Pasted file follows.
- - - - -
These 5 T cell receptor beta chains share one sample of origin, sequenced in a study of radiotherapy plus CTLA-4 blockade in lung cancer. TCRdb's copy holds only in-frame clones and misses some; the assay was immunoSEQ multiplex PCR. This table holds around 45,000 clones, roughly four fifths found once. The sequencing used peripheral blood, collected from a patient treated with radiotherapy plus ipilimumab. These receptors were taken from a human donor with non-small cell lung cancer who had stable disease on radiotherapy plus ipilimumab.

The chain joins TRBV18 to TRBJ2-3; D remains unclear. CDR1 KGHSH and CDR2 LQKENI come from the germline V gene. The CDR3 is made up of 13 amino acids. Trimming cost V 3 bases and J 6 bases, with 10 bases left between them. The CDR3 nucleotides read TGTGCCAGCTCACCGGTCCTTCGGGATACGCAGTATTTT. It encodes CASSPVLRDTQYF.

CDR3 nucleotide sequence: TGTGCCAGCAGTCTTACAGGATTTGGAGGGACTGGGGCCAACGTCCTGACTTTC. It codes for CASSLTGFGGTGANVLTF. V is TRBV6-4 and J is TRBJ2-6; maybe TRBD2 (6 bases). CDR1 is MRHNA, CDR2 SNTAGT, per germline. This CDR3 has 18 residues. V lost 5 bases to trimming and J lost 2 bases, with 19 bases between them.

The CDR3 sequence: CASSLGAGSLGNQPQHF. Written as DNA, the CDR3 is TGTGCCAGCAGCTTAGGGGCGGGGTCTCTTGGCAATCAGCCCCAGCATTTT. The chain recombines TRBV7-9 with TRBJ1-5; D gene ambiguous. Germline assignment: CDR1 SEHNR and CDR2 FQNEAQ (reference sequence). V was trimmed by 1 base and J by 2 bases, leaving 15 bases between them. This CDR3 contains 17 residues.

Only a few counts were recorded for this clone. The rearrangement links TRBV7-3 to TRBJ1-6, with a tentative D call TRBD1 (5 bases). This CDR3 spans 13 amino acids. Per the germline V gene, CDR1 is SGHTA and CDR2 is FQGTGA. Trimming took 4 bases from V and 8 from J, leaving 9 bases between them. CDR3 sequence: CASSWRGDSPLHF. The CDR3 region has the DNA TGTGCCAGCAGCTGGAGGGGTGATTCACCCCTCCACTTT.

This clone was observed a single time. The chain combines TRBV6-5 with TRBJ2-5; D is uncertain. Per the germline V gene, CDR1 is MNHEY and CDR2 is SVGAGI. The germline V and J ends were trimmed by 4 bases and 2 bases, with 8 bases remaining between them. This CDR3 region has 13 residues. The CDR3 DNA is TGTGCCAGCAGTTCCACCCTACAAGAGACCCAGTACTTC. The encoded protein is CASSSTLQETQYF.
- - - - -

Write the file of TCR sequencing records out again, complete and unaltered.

These 5 T cell receptor beta chains share one sample of origin, sequenced in a study of radiotherapy plus CTLA-4 blockade in lung cancer. TCRdb's copy holds only in-frame clones and misses some; the assay was immunoSEQ multiplex PCR. This table holds around 45,000 clones, roughly four fifths found once. The sequencing used peripheral blood, collected from a patient treated with radiotherapy plus ipilimumab. These receptors were taken from a human donor with non-small cell lung cancer who had stable disease on radiotherapy plus ipilimumab.

The chain joins TRBV18 to TRBJ2-3; D remains unclear. CDR1 KGHSH and CDR2 LQKENI come from the germline V gene. The CDR3 is made up of 13 amino acids. Trimming cost V 3 bases and J 6 bases, with 10 bases left between them. The CDR3 nucleotides read TGTGCCAGCTCACCGGTCCTTCGGGATACGCAGTATTTT. It encodes CASSPVLRDTQYF.

CDR3 nucleotide sequence: TGTGCCAGCAGTCTTACAGGATTTGGAGGGACTGGGGCCAACGTCCTGACTTTC. It codes for CASSLTGFGGTGANVLTF. V is TRBV6-4 and J is TRBJ2-6; maybe TRBD2 (6 bases). CDR1 is MRHNA, CDR2 SNTAGT, per germline. This CDR3 has 18 residues. V lost 5 bases to trimming and J lost 2 bases, with 19 bases between them.

The CDR3 sequence: CASSLGAGSLGNQPQHF. Written as DNA, the CDR3 is TGTGCCAGCAGCTTAGGGGCGGGGTCTCTTGGCAATCAGCCCCAGCATTTT. The chain recombines TRBV7-9 with TRBJ1-5; D gene ambiguous. Germline assignment: CDR1 SEHNR and CDR2 FQNEAQ (reference sequence). V was trimmed by 1 base and J by 2 bases, leaving 15 bases between them. This CDR3 contains 17 residues.

Only a few counts were recorded for this clone. The rearrangement links TRBV7-3 to TRBJ1-6, with a tentative D call TRBD1 (5 bases). This CDR3 spans 13 amino acids. Per the germline V gene, CDR1 is SGHTA and CDR2 is FQGTGA. Trimming took 4 bases from V and 8 from J, leaving 9 bases between them. CDR3 sequence: CASSWRGDSPLHF. The CDR3 region has the DNA TGTGCCAGCAGCTGGAGGGGTGATTCACCCCTCCACTTT.

This clone was observed a single time. The chain combines TRBV6-5 with TRBJ2-5; D is uncertain. Per the germline V gene, CDR1 is MNHEY and CDR2 is SVGAGI. The germline V and J ends were trimmed by 4 bases and 2 bases, with 8 bases remaining between them. This CDR3 region has 13 residues. The CDR3 DNA is TGTGCCAGCAGTTCCACCCTACAAGAGACCCAGTACTTC. The encoded protein is CASSSTLQETQYF.